Here it is:
The editors at the News and Review forwarded your eloquent letter to me, and that letter deserves a reply, though it's not likely that anything I say will change your view of the piece I wrote.
First, let me apologize for any pain my essay may have caused. My intention was not to belittle fat people, but rather to make a serious point about the epidemic of obesity in our nation, and to connect that epidemic with the laziness and apathy I find in the American populace. I did not intend to offer insult, though your letter clearly shows that I did, and I regret that. It was not my intent to make fun of people who have often been the target of derision.
But when some 60% of the nation has become obese, and when rates of Type II diabetes due to diet are skyrocketing, clearly there is something wrong. And, though it may seem a stretch, when a majority of Americans exercise neither their bodies, their minds, nor their franchise to vote, that also suggests that something is wrong.
The target of my piece was not individuals who are overweight--though your letter gives me to know it came across that way--but a nation that has grown flabby in character. And, though I know that many people fight the problem of weight just as I sometimes do, I also know that, for most people, weight loss can be accomplished rather simply by minding caloric intake, along with a program of exercise.
Beyond the laziness and the ignorance that leads a big swath of the population to eat processed foods and supersized portions from fast food restaurants, there is the problem of high fructose additives in much of what is sold to us. And, though many people struggle mightily to manage their weight, I think you must agree that a significant percentage of people who are currently overweight have taken no responsibility for their own health, neither by informing themselves about nutrition, nor by attempting in any way to control their caloric intake.
I don't blame you for resenting a writer who presumes to use you as a metaphor for a national malaise, though there surely is some correlation between the large number of people who refuse to take responsibility either for their weight or the state of the nation, who are lazily indifferent to the news whether that news is about nutrition, justice, or wars in distant lands.
I admired your letter, both in style and substance, and I regret that my attempt to express an opinion about the sorry state of the nation bore hurt for people struggling to control their weight, or their attitudes about their bodies.
And of course, I had to respond to that:
Thank you for your thoughtful response. I think that what is frustrating to myself and to others like me who have struggled with weight and dieting for most of our lives is that there is an assumption, based in a large part on how we look, that we are exactly what you have described: people who do not have a care for the consequences of our actions. Indeed, with greater and greater stridency this message is proclaimed by the media everyday.
But someone out there is feeding the multi-billion dollar weight loss/fitness enterprises. The sheer amount of money that people put out to try to lose weight, the growing numbers of people who are willing to risk their life to undergo bariatric surgeries each year, tell me, at least that people are trying, even though recent reviews of the literature confirm that diets are not effective for the majority of dieters over the long term.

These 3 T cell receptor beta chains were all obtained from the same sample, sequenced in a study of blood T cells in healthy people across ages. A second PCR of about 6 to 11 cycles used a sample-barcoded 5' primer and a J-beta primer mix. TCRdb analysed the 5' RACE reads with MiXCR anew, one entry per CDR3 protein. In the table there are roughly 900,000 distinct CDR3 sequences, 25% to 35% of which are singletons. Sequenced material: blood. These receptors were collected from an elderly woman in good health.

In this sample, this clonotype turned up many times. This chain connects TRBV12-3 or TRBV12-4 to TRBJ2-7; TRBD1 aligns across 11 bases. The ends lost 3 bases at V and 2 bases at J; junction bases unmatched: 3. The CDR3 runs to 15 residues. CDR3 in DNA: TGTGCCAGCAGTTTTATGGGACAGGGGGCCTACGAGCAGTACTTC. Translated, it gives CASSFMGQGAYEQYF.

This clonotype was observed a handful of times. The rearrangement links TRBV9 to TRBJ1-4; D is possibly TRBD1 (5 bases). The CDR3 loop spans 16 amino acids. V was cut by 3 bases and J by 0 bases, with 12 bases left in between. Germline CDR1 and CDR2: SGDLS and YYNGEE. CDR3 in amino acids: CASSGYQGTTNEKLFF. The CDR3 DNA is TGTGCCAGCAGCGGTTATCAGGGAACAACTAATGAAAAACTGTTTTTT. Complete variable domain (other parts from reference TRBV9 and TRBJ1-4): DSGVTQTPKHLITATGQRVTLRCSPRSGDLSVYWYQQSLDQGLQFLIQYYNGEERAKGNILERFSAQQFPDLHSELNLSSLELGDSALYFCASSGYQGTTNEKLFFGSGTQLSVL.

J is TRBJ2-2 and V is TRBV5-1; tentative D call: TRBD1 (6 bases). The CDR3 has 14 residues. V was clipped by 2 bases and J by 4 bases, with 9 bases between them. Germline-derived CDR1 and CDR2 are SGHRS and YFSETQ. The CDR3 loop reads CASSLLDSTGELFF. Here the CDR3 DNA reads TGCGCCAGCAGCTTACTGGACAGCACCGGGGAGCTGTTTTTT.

And those who are at the greatest risk for being overweight and obese, those populations which eat processed foods and fast food most often? They are often poor with limited access to afordable whole foods in their neighborhoods. And exercise? I once made the mistake of asking one of my West Oakland clients who couldn't afford a gym membership why she just didn't walk in her neighborhood. I got a good lesson in what it is like to walk alone through a neighborhood with limited resources.
I did understand your analogy regarding obesity and our country's disproportionate consumption of the world's resources, but I guess that for me it does not work. I don't think that the people in the US are lazy, per se, or don't care about people in other countries (although it's almost always true that an individual will care more about those that they have a common bond with than others), I think instead there exists a profound apathy. People feel utterly helpless in the face of a problem the scope of which you describe.
I wonder what instead it would be like if, instead of insulting people for their actions in an attempt to shame them into change, someone like you could propose an empowering message of confidence in the power of what people can do if they put their minds to it?
There is a small and growing number of people who advocate Health at Every Size within the fat acceptance movement. Hearing this message helped me to break a rather distructive spiral of attempting to diet my way into a better life, and I now have more motivation to actually do things which keep me living rather than retreating from life until I weighed what I should.
People need inspiration. We need to hear, if we are to vote, what initiatives would begin to help change the world, even on a small scale. We need to learn about the grassroots efforts that we who are not leaders can provide support to.
I thank you for the opportunity to create dialogue, and I'm glad you were able to hear what I had written. If you would like to learn more about some of the research about weight and obesity that is ignored or how some of the current research is being twisted, I would recommend reading Gina Kolata's Rethinking Thin or go to visit the very interesting website Junk Food Science.